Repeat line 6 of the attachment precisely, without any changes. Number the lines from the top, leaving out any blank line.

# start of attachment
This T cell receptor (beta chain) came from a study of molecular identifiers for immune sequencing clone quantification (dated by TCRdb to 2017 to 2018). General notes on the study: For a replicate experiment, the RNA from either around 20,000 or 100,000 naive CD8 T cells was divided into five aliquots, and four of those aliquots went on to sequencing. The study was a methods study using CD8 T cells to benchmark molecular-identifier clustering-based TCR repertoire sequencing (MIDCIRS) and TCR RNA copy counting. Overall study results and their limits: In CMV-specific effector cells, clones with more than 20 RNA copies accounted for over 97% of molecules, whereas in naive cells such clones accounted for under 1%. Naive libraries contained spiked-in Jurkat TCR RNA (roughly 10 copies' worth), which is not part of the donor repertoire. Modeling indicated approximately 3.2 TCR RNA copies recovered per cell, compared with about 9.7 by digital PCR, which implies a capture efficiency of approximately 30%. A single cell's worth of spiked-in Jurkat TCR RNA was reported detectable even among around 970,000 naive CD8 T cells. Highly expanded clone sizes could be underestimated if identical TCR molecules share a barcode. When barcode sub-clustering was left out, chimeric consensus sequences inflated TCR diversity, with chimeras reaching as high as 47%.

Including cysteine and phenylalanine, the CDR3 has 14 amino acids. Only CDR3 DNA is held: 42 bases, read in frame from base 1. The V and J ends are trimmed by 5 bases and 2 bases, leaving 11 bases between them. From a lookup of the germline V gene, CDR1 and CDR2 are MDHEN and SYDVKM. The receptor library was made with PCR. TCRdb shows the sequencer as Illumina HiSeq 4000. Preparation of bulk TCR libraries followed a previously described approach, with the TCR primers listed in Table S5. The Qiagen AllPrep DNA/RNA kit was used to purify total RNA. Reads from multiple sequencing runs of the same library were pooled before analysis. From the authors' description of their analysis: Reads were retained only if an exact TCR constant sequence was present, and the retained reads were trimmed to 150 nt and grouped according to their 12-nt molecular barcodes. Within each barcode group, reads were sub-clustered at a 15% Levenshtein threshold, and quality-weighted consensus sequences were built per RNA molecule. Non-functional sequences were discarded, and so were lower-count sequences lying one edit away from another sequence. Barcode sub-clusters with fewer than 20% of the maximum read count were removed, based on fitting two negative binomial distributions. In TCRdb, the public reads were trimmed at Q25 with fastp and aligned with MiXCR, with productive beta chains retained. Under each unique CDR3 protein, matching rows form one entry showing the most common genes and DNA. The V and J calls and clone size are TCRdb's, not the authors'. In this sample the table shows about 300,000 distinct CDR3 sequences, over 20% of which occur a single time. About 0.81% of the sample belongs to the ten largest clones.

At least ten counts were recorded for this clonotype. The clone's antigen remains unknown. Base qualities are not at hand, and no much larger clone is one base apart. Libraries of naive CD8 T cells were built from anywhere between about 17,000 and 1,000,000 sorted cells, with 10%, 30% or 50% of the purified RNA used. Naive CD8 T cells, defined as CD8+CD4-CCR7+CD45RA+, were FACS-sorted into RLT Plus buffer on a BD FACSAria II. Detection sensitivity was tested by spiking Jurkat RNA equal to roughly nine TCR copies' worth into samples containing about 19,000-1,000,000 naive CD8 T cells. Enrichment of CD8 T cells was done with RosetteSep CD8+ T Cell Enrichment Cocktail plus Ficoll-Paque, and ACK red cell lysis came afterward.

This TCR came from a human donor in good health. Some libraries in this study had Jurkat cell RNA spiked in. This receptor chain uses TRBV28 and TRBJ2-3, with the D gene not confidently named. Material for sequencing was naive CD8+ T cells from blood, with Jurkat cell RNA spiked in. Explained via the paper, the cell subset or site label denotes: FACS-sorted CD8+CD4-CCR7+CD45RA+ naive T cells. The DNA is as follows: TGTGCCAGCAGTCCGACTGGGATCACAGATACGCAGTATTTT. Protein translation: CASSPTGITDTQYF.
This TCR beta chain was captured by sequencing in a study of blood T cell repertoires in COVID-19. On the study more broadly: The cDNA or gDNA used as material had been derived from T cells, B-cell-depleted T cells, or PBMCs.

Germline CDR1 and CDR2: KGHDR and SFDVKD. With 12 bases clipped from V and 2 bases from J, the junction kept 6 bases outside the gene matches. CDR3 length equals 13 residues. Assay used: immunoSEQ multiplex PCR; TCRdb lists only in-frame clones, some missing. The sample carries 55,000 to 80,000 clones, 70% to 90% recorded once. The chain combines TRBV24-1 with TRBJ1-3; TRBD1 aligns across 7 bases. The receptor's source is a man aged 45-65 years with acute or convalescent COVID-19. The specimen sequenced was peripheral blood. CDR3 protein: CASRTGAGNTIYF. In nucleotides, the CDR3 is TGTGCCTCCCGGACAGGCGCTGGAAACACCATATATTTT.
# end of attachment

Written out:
Germline CDR1 and CDR2: KGHDR and SFDVKD. With 12 bases clipped from V and 2 bases from J, the junction kept 6 bases outside the gene matches. CDR3 length equals 13 residues. Assay used: immunoSEQ multiplex PCR; TCRdb lists only in-frame clones, some missing. The sample carries 55,000 to 80,000 clones, 70% to 90% recorded once. The chain combines TRBV24-1 with TRBJ1-3; TRBD1 aligns across 7 bases. The receptor's source is a man aged 45-65 years with acute or convalescent COVID-19. The specimen sequenced was peripheral blood. CDR3 protein: CASRTGAGNTIYF. In nucleotides, the CDR3 is TGTGCCTCCCGGACAGGCGCTGGAAACACCATATATTTT.